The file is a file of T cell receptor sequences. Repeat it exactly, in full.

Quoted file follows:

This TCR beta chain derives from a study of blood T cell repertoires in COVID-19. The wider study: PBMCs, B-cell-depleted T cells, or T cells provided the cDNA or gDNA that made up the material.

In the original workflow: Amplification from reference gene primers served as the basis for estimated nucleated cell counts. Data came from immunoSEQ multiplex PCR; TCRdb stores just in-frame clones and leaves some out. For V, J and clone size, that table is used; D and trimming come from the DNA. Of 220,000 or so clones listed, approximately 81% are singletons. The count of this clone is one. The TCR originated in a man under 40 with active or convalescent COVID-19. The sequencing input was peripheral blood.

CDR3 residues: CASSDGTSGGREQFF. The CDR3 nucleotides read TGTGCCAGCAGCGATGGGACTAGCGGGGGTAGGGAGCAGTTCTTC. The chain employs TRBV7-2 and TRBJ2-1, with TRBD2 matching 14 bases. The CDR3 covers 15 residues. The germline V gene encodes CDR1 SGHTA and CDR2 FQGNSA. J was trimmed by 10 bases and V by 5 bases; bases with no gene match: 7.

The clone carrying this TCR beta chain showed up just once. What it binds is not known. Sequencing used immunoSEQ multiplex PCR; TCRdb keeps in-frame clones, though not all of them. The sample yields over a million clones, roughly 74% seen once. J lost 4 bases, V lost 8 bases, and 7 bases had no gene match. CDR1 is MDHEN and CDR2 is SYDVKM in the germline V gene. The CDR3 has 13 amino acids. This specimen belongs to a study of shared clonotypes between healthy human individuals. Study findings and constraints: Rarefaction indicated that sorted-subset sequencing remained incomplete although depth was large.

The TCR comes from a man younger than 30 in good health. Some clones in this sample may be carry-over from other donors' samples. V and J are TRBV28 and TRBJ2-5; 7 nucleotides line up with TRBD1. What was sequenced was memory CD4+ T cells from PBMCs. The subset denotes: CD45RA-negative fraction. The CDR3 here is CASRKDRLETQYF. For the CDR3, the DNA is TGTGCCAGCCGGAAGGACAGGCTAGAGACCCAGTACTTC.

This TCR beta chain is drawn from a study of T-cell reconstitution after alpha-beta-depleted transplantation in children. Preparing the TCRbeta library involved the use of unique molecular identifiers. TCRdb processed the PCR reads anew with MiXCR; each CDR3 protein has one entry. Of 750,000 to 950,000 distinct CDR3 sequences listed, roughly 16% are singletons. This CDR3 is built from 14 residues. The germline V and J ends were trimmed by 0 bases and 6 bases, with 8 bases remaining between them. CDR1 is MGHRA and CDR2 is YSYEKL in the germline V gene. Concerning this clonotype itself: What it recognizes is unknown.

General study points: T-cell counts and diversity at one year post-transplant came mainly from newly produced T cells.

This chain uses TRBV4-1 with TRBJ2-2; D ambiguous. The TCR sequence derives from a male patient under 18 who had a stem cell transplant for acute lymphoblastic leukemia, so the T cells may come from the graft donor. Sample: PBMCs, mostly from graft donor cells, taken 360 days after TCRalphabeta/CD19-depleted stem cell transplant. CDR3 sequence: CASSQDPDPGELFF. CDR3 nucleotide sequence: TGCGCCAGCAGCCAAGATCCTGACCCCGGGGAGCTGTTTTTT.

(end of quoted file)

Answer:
This TCR beta chain derives from a study of blood T cell repertoires in COVID-19. The wider study: PBMCs, B-cell-depleted T cells, or T cells provided the cDNA or gDNA that made up the material.

In the original workflow: Amplification from reference gene primers served as the basis for estimated nucleated cell counts. Data came from immunoSEQ multiplex PCR; TCRdb stores just in-frame clones and leaves some out. For V, J and clone size, that table is used; D and trimming come from the DNA. Of 220,000 or so clones listed, approximately 81% are singletons. The count of this clone is one. The TCR originated in a man under 40 with active or convalescent COVID-19. The sequencing input was peripheral blood.

CDR3 residues: CASSDGTSGGREQFF. The CDR3 nucleotides read TGTGCCAGCAGCGATGGGACTAGCGGGGGTAGGGAGCAGTTCTTC. The chain employs TRBV7-2 and TRBJ2-1, with TRBD2 matching 14 bases. The CDR3 covers 15 residues. The germline V gene encodes CDR1 SGHTA and CDR2 FQGNSA. J was trimmed by 10 bases and V by 5 bases; bases with no gene match: 7.

The clone carrying this TCR beta chain showed up just once. What it binds is not known. Sequencing used immunoSEQ multiplex PCR; TCRdb keeps in-frame clones, though not all of them. The sample yields over a million clones, roughly 74% seen once. J lost 4 bases, V lost 8 bases, and 7 bases had no gene match. CDR1 is MDHEN and CDR2 is SYDVKM in the germline V gene. The CDR3 has 13 amino acids. This specimen belongs to a study of shared clonotypes between healthy human individuals. Study findings and constraints: Rarefaction indicated that sorted-subset sequencing remained incomplete although depth was large.

The TCR comes from a man younger than 30 in good health. Some clones in this sample may be carry-over from other donors' samples. V and J are TRBV28 and TRBJ2-5; 7 nucleotides line up with TRBD1. What was sequenced was memory CD4+ T cells from PBMCs. The subset denotes: CD45RA-negative fraction. The CDR3 here is CASRKDRLETQYF. For the CDR3, the DNA is TGTGCCAGCCGGAAGGACAGGCTAGAGACCCAGTACTTC.

This TCR beta chain is drawn from a study of T-cell reconstitution after alpha-beta-depleted transplantation in children. Preparing the TCRbeta library involved the use of unique molecular identifiers. TCRdb processed the PCR reads anew with MiXCR; each CDR3 protein has one entry. Of 750,000 to 950,000 distinct CDR3 sequences listed, roughly 16% are singletons. This CDR3 is built from 14 residues. The germline V and J ends were trimmed by 0 bases and 6 bases, with 8 bases remaining between them. CDR1 is MGHRA and CDR2 is YSYEKL in the germline V gene. Concerning this clonotype itself: What it recognizes is unknown.

General study points: T-cell counts and diversity at one year post-transplant came mainly from newly produced T cells.

This chain uses TRBV4-1 with TRBJ2-2; D ambiguous. The TCR sequence derives from a male patient under 18 who had a stem cell transplant for acute lymphoblastic leukemia, so the T cells may come from the graft donor. Sample: PBMCs, mostly from graft donor cells, taken 360 days after TCRalphabeta/CD19-depleted stem cell transplant. CDR3 sequence: CASSQDPDPGELFF. CDR3 nucleotide sequence: TGCGCCAGCAGCCAAGATCCTGACCCCGGGGAGCTGTTTTTT.